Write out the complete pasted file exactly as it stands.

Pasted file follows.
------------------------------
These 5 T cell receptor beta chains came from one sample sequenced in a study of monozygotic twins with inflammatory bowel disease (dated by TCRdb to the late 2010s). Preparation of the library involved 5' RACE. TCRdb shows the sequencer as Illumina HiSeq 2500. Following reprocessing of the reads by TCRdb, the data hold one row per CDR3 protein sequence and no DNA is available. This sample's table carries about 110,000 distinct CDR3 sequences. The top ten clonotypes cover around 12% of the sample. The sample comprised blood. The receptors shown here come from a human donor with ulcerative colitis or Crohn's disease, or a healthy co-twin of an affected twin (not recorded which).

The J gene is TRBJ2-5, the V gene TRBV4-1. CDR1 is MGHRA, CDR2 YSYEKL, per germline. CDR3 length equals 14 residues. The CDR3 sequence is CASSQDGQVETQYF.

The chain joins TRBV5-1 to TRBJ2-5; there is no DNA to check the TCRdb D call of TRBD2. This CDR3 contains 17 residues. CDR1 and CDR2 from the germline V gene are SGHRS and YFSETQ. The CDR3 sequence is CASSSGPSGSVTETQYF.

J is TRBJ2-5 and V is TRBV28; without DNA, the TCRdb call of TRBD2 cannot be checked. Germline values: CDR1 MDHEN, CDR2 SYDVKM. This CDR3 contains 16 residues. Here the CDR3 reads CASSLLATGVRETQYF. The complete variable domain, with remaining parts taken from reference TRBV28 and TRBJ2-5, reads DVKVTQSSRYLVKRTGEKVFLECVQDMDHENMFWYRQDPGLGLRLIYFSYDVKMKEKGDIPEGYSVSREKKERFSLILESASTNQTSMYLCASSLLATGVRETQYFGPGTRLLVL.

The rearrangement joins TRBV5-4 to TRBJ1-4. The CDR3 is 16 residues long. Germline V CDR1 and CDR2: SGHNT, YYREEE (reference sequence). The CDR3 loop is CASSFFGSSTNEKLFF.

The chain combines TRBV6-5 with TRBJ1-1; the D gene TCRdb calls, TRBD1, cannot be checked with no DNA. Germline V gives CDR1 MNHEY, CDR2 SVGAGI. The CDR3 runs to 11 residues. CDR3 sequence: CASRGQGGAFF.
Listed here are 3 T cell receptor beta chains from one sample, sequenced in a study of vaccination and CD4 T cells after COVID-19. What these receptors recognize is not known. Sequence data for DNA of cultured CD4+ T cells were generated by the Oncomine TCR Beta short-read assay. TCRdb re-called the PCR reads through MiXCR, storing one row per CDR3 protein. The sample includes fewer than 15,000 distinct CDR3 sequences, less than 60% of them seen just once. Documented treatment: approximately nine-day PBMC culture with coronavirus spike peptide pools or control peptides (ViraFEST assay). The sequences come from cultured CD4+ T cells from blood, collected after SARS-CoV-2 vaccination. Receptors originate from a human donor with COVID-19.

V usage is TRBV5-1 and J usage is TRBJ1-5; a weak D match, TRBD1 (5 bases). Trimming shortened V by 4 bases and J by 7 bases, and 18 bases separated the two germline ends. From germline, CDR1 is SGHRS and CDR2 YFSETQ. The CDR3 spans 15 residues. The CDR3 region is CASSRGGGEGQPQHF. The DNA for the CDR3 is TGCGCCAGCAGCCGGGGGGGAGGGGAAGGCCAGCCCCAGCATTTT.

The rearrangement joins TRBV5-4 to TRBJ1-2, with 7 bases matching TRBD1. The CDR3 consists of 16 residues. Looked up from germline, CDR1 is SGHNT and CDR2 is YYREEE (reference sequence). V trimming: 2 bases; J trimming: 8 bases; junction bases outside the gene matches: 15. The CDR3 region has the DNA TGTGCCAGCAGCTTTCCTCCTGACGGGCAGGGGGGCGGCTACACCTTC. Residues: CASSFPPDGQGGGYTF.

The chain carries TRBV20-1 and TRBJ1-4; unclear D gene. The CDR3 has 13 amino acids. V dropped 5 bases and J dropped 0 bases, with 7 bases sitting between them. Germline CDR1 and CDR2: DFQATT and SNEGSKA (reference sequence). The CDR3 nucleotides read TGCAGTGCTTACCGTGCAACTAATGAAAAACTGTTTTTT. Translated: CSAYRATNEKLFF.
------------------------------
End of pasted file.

These 5 T cell receptor beta chains came from one sample sequenced in a study of monozygotic twins with inflammatory bowel disease (dated by TCRdb to the late 2010s). Preparation of the library involved 5' RACE. TCRdb shows the sequencer as Illumina HiSeq 2500. Following reprocessing of the reads by TCRdb, the data hold one row per CDR3 protein sequence and no DNA is available. This sample's table carries about 110,000 distinct CDR3 sequences. The top ten clonotypes cover around 12% of the sample. The sample comprised blood. The receptors shown here come from a human donor with ulcerative colitis or Crohn's disease, or a healthy co-twin of an affected twin (not recorded which).

The J gene is TRBJ2-5, the V gene TRBV4-1. CDR1 is MGHRA, CDR2 YSYEKL, per germline. CDR3 length equals 14 residues. The CDR3 sequence is CASSQDGQVETQYF.

The chain joins TRBV5-1 to TRBJ2-5; there is no DNA to check the TCRdb D call of TRBD2. This CDR3 contains 17 residues. CDR1 and CDR2 from the germline V gene are SGHRS and YFSETQ. The CDR3 sequence is CASSSGPSGSVTETQYF.

J is TRBJ2-5 and V is TRBV28; without DNA, the TCRdb call of TRBD2 cannot be checked. Germline values: CDR1 MDHEN, CDR2 SYDVKM. This CDR3 contains 16 residues. Here the CDR3 reads CASSLLATGVRETQYF. The complete variable domain, with remaining parts taken from reference TRBV28 and TRBJ2-5, reads DVKVTQSSRYLVKRTGEKVFLECVQDMDHENMFWYRQDPGLGLRLIYFSYDVKMKEKGDIPEGYSVSREKKERFSLILESASTNQTSMYLCASSLLATGVRETQYFGPGTRLLVL.

The rearrangement joins TRBV5-4 to TRBJ1-4. The CDR3 is 16 residues long. Germline V CDR1 and CDR2: SGHNT, YYREEE (reference sequence). The CDR3 loop is CASSFFGSSTNEKLFF.

The chain combines TRBV6-5 with TRBJ1-1; the D gene TCRdb calls, TRBD1, cannot be checked with no DNA. Germline V gives CDR1 MNHEY, CDR2 SVGAGI. The CDR3 runs to 11 residues. CDR3 sequence: CASRGQGGAFF.
Listed here are 3 T cell receptor beta chains from one sample, sequenced in a study of vaccination and CD4 T cells after COVID-19. What these receptors recognize is not known. Sequence data for DNA of cultured CD4+ T cells were generated by the Oncomine TCR Beta short-read assay. TCRdb re-called the PCR reads through MiXCR, storing one row per CDR3 protein. The sample includes fewer than 15,000 distinct CDR3 sequences, less than 60% of them seen just once. Documented treatment: approximately nine-day PBMC culture with coronavirus spike peptide pools or control peptides (ViraFEST assay). The sequences come from cultured CD4+ T cells from blood, collected after SARS-CoV-2 vaccination. Receptors originate from a human donor with COVID-19.

V usage is TRBV5-1 and J usage is TRBJ1-5; a weak D match, TRBD1 (5 bases). Trimming shortened V by 4 bases and J by 7 bases, and 18 bases separated the two germline ends. From germline, CDR1 is SGHRS and CDR2 YFSETQ. The CDR3 spans 15 residues. The CDR3 region is CASSRGGGEGQPQHF. The DNA for the CDR3 is TGCGCCAGCAGCCGGGGGGGAGGGGAAGGCCAGCCCCAGCATTTT.

The rearrangement joins TRBV5-4 to TRBJ1-2, with 7 bases matching TRBD1. The CDR3 consists of 16 residues. Looked up from germline, CDR1 is SGHNT and CDR2 is YYREEE (reference sequence). V trimming: 2 bases; J trimming: 8 bases; junction bases outside the gene matches: 15. The CDR3 region has the DNA TGTGCCAGCAGCTTTCCTCCTGACGGGCAGGGGGGCGGCTACACCTTC. Residues: CASSFPPDGQGGGYTF.

The chain carries TRBV20-1 and TRBJ1-4; unclear D gene. The CDR3 has 13 amino acids. V dropped 5 bases and J dropped 0 bases, with 7 bases sitting between them. Germline CDR1 and CDR2: DFQATT and SNEGSKA (reference sequence). The CDR3 nucleotides read TGCAGTGCTTACCGTGCAACTAATGAAAAACTGTTTTTT. Translated: CSAYRATNEKLFF.